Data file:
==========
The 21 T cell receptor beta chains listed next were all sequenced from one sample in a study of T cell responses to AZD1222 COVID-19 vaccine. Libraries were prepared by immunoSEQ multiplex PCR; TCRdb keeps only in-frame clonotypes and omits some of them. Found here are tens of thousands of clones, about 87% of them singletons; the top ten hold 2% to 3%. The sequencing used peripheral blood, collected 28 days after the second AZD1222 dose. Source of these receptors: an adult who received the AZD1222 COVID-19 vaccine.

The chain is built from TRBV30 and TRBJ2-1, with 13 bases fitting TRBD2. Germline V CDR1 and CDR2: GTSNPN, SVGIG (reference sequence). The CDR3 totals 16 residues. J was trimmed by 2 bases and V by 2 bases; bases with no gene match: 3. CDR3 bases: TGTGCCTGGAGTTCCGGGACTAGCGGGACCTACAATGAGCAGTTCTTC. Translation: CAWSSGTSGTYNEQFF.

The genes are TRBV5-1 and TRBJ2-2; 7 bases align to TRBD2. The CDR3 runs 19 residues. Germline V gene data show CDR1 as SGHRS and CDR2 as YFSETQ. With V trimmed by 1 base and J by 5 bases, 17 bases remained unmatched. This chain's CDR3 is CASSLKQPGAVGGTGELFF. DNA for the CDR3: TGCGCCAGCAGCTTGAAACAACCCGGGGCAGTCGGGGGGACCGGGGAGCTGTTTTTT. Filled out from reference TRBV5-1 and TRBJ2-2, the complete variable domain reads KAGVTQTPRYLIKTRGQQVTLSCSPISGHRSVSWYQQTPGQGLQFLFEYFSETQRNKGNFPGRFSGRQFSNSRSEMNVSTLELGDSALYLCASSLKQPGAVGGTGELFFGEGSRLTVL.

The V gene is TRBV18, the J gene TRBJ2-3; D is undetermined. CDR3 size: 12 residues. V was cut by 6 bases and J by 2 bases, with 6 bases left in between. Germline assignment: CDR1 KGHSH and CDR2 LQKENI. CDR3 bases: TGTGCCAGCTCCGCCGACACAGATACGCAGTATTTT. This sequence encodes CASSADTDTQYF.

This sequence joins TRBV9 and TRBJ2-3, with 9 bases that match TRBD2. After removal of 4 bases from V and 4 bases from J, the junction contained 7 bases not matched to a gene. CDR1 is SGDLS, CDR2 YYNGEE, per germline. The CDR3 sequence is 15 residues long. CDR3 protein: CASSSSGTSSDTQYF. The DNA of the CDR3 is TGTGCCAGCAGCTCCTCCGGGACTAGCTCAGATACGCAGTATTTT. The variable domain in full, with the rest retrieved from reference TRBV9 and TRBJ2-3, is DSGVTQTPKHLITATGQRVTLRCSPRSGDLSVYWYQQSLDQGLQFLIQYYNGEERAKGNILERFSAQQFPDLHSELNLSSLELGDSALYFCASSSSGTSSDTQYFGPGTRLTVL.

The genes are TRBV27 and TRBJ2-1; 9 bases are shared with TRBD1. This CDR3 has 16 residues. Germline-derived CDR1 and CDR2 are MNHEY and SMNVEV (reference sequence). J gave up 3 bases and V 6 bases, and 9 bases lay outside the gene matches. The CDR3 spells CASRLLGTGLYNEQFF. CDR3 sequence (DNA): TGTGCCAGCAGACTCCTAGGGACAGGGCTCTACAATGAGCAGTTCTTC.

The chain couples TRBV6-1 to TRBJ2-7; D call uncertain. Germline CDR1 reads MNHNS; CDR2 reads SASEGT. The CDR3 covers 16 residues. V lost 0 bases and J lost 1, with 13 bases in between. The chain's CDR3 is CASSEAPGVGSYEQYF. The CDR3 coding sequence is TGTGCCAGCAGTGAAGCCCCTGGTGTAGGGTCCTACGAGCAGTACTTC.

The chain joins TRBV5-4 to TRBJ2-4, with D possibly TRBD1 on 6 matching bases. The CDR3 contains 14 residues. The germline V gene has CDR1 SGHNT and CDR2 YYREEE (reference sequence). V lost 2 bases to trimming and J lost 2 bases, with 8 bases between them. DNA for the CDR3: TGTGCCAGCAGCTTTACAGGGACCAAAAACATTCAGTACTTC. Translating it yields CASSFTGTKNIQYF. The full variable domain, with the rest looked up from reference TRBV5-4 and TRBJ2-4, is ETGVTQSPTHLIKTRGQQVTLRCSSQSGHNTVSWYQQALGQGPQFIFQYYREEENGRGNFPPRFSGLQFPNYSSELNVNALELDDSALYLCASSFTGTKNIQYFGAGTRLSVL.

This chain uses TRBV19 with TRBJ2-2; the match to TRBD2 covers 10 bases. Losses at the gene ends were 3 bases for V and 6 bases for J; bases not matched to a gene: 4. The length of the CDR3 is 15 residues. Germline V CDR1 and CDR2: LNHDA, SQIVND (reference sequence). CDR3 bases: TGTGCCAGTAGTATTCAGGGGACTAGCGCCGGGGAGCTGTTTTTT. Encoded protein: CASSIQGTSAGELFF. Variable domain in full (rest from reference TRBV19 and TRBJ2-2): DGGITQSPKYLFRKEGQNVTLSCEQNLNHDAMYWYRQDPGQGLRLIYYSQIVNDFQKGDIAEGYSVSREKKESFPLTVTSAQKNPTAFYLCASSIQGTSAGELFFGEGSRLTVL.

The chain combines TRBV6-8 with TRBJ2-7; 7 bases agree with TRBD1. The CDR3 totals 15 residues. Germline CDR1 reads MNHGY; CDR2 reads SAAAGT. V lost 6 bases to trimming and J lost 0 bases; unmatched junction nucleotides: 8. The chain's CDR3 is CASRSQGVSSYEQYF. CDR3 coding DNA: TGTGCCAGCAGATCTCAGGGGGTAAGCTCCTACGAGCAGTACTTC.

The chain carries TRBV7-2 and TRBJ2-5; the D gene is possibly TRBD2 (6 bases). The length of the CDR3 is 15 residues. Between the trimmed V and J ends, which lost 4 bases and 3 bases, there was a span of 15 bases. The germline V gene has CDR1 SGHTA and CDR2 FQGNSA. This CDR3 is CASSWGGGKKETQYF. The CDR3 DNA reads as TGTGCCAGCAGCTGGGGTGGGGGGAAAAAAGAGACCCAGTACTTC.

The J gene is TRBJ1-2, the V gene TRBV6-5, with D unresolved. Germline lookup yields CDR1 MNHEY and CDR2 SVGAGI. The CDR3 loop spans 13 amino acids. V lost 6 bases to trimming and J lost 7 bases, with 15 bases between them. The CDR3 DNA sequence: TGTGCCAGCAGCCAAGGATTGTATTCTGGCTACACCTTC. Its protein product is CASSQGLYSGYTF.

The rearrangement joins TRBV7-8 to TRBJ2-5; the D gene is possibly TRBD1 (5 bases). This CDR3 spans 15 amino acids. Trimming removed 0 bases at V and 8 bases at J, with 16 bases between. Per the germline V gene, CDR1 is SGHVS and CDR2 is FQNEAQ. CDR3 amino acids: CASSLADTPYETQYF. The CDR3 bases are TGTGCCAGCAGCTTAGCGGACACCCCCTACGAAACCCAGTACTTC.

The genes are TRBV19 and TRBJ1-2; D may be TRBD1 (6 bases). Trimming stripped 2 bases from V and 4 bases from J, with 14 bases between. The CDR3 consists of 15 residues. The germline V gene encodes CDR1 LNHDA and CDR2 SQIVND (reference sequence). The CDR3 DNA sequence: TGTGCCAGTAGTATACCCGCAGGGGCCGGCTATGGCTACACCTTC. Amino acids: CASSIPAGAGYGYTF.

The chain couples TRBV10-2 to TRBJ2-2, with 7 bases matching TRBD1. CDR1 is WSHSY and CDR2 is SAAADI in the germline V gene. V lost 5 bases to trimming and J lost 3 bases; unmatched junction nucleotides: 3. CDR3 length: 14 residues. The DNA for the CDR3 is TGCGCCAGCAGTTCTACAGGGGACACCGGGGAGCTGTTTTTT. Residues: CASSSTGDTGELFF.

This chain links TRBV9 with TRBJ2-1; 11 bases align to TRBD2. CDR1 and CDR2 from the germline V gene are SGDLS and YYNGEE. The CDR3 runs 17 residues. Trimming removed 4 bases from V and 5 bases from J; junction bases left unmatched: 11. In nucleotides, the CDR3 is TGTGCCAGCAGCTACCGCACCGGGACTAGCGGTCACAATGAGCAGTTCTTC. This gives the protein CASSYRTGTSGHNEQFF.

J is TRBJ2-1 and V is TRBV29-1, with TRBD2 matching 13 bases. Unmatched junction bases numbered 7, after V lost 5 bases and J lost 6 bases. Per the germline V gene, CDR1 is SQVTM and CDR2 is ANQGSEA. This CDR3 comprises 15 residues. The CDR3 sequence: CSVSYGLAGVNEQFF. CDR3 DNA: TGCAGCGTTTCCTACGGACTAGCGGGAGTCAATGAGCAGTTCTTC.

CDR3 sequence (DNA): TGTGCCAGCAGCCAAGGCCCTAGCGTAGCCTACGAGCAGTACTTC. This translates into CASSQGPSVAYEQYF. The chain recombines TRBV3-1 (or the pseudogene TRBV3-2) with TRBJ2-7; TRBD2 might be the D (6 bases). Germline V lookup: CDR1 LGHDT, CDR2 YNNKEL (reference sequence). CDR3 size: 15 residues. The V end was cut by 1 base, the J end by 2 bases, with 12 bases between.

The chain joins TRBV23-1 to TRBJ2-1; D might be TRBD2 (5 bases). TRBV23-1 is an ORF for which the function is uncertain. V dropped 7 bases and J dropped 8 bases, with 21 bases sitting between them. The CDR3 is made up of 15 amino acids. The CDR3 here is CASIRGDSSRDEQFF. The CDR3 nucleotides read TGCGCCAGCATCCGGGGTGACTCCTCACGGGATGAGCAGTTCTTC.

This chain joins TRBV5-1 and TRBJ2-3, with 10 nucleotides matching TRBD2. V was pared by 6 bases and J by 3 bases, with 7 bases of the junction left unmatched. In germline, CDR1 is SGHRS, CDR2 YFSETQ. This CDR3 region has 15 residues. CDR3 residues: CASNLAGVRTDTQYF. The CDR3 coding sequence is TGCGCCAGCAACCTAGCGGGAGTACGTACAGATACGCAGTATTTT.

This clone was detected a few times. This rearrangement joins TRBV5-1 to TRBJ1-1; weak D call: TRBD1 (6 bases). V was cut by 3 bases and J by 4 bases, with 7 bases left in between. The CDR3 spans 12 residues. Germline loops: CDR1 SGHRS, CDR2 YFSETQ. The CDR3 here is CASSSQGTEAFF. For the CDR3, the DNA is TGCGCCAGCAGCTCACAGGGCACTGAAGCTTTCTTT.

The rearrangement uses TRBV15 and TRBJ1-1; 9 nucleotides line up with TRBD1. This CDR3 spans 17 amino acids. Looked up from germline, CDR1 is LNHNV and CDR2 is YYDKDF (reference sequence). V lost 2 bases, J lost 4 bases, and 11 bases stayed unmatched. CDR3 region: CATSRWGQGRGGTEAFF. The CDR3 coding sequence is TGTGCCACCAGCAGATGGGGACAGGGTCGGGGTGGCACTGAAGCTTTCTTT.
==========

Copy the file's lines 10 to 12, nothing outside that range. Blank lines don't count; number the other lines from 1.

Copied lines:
The chain combines TRBV6-8 with TRBJ2-7; 7 bases agree with TRBD1. The CDR3 totals 15 residues. Germline CDR1 reads MNHGY; CDR2 reads SAAAGT. V lost 6 bases to trimming and J lost 0 bases; unmatched junction nucleotides: 8. The chain's CDR3 is CASRSQGVSSYEQYF. CDR3 coding DNA: TGTGCCAGCAGATCTCAGGGGGTAAGCTCCTACGAGCAGTACTTC.

The chain carries TRBV7-2 and TRBJ2-5; the D gene is possibly TRBD2 (6 bases). The length of the CDR3 is 15 residues. Between the trimmed V and J ends, which lost 4 bases and 3 bases, there was a span of 15 bases. The germline V gene has CDR1 SGHTA and CDR2 FQGNSA. This CDR3 is CASSWGGGKKETQYF. The CDR3 DNA reads as TGTGCCAGCAGCTGGGGTGGGGGGAAAAAAGAGACCCAGTACTTC.

The J gene is TRBJ1-2, the V gene TRBV6-5, with D unresolved. Germline lookup yields CDR1 MNHEY and CDR2 SVGAGI. The CDR3 loop spans 13 amino acids. V lost 6 bases to trimming and J lost 7 bases, with 15 bases between them. The CDR3 DNA sequence: TGTGCCAGCAGCCAAGGATTGTATTCTGGCTACACCTTC. Its protein product is CASSQGLYSGYTF.